Owning and caring for a tortoise is not always easy, and we all have lots of questions regarding care, diet, accommodation, illness, and many other things. We have tried to cover most aspects of tortoise husbandry in our care sheets and other documents on this site, but a good place to start with any questions you might have is our Frequently Asked Questions (FAQ) section, where we have tried to identify the most commonly asked questions for easy reference.
Yes perfectly normal. This is part of the waste produce from the tortoise and is called urates. You will not always see it, and it is a good indicator of how well hydrated the tortoise is. In a well-hydrated tortoise, the urates will either be watery or have the consistency of thick cream; if it is at all gritty or lumpy this is a sign that your tortoise is becoming dehydrated. If this happens you will need to give regular baths and give some cucumber, which has a high water content until the urates return to normal.
As long as a tortoise is a good weight and healthy, and is a species which normally hibernates, there is no reason not to hibernate him. In the wild, baby tortoises will have their first hibernation at a few months old. Hibernation is an important part of the tortoise's life cycle, and is beneficial to their health. Tortoises which haven't hibernated often grow too fast and are too large for their age.
No, the best place for a tortoise is outdoors, in the fresh air, exposed to natural UV from the sunlight. Hatchling tortoises will happily live outdoors in warmer weather, provided that they have shade, shelter and a totally secure enclosure. All tortoises need somewhere warm and dry when the weather is not so good.
Yes, a tortoise does not have a diaphragm, so needs to move the front legs in and out to help move air in and out of his lungs. However, if there are bubbles coming from the mouth or nose, or the tortoise is breathing with his mouth open, seek veterinary attention.
Tortoises can live very happily on their own. Before introducing another, you need to consider whether you have the room to accommodate an extra tortoise. You also need to ensure that the new tortoise is the same species and sub-species as your existing tortoise. Two males may fight, and a male may continually harass a female, so you would need to be prepared to separate them if necessary. In all cases, you should quarantine any new addition for at least six months to make sure it is perfectly healthy before allowing the tortoises to meet.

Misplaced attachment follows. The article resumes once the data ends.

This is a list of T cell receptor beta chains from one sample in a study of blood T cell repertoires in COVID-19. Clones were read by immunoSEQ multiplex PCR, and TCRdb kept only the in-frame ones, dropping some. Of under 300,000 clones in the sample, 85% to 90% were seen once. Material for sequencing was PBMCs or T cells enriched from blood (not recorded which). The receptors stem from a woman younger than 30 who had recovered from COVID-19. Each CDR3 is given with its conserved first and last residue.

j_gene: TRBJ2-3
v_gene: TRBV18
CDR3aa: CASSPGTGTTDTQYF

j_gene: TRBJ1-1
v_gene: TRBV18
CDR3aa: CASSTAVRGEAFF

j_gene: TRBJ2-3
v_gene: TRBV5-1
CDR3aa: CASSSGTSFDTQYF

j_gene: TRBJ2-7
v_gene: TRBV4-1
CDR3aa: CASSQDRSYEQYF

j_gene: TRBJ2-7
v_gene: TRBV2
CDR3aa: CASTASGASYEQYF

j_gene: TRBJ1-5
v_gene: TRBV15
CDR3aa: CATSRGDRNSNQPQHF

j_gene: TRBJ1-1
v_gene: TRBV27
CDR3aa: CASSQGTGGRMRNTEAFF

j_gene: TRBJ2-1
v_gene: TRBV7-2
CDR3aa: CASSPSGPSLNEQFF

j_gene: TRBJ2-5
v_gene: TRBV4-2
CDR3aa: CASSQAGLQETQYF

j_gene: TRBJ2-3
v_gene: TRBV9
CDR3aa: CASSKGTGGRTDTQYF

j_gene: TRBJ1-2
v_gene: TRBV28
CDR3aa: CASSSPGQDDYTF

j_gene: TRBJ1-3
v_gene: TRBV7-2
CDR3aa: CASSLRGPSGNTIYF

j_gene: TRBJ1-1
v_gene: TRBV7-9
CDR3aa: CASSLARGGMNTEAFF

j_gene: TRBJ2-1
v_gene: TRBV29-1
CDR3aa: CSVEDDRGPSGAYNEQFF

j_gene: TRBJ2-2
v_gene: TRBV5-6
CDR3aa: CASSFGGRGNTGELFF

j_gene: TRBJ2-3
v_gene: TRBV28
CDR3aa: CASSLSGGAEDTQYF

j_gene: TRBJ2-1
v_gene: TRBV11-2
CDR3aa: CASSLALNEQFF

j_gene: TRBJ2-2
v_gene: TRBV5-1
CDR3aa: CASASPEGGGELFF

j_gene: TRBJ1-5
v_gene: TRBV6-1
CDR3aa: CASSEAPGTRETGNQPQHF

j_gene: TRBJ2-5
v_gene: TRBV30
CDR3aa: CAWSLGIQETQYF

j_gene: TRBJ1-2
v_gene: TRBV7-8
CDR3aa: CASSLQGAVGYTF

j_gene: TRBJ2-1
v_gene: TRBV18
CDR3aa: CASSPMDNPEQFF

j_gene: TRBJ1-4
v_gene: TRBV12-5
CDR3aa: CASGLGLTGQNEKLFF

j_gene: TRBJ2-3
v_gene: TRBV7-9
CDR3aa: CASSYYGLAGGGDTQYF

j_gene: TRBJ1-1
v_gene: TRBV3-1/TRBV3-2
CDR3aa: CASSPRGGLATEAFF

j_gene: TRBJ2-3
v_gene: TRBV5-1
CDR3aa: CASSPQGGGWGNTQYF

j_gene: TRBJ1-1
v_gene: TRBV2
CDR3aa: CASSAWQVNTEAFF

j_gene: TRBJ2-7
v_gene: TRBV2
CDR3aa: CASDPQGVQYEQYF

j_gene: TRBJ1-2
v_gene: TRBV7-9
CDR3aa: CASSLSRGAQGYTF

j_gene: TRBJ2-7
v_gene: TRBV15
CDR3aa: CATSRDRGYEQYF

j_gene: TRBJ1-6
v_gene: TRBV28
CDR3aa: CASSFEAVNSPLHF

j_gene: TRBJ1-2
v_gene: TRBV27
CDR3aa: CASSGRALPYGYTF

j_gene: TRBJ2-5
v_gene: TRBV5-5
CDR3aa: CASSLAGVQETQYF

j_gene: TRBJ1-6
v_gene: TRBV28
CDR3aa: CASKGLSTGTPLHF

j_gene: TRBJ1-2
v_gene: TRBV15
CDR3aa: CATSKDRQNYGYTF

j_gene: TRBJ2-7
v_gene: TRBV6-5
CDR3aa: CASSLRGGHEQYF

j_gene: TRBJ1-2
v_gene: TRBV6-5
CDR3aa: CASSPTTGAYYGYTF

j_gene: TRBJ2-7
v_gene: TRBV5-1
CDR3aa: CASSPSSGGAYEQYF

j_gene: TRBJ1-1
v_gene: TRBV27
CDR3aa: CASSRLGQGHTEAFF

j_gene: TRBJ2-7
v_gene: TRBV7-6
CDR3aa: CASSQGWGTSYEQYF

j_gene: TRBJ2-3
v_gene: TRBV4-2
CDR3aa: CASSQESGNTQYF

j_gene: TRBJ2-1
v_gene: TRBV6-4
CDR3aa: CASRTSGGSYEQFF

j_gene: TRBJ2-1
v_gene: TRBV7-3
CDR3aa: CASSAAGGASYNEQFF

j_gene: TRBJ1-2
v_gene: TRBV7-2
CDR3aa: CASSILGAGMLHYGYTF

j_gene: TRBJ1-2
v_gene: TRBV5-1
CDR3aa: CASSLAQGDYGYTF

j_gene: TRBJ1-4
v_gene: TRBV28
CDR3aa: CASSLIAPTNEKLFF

No, the tortoise needs a ‘day and night’ cycle, and the basking lamp should be turned off and the temperature should be allowed to fall overnight. As long as the overnight temperatures won't fall below about 10 -12°C (50 - 53°F) for mediterranean tortoises - no other background heating is required. Tropical tortoises require a warmer night time temperature – see specific care sheets.
No, and they don’t float either. If you have a garden pond, this *must* be securely fenced off from the tortoise to avoid drowning.
Tortoises do sometimes eat the odd slug or snail, and it is fine, although a little unpleasant to witness! However, animal protein should not be offered to Mediterranean tortoises, leopards or sulcatas.
It may be that he is lacking in calcium. Try leaving cuttlefish in the enclosure, or a small dish of limestone flour. However, some tortoises will eat small stones even if they are not seeking extra calcium. A small number of stones should pass through the digestive system with no problems, but try to prevent your tortoise from eating large number of stones, as there is a risk of impaction.
If the tortoise has a varied terrain and slates and rock to climb over, the nails should wear down naturally. If however, they don’t wear down, you can clip them, but they do have a vein running through the nail which you need to be careful not to cut. If you are not confident of doing this yourself, you may want to ask your vet.
No. They may be different species, and any courting behaviour could cause an injury. There is also a serious risk of disease or pathogen transfer, and the stress of introducing a strange tortoise can suppress the immune system, making the tortoise more susceptible to illness.
An open topped tortoise table with suitable lighting – please see the relevant care sheet for your tortoise for more detailed information.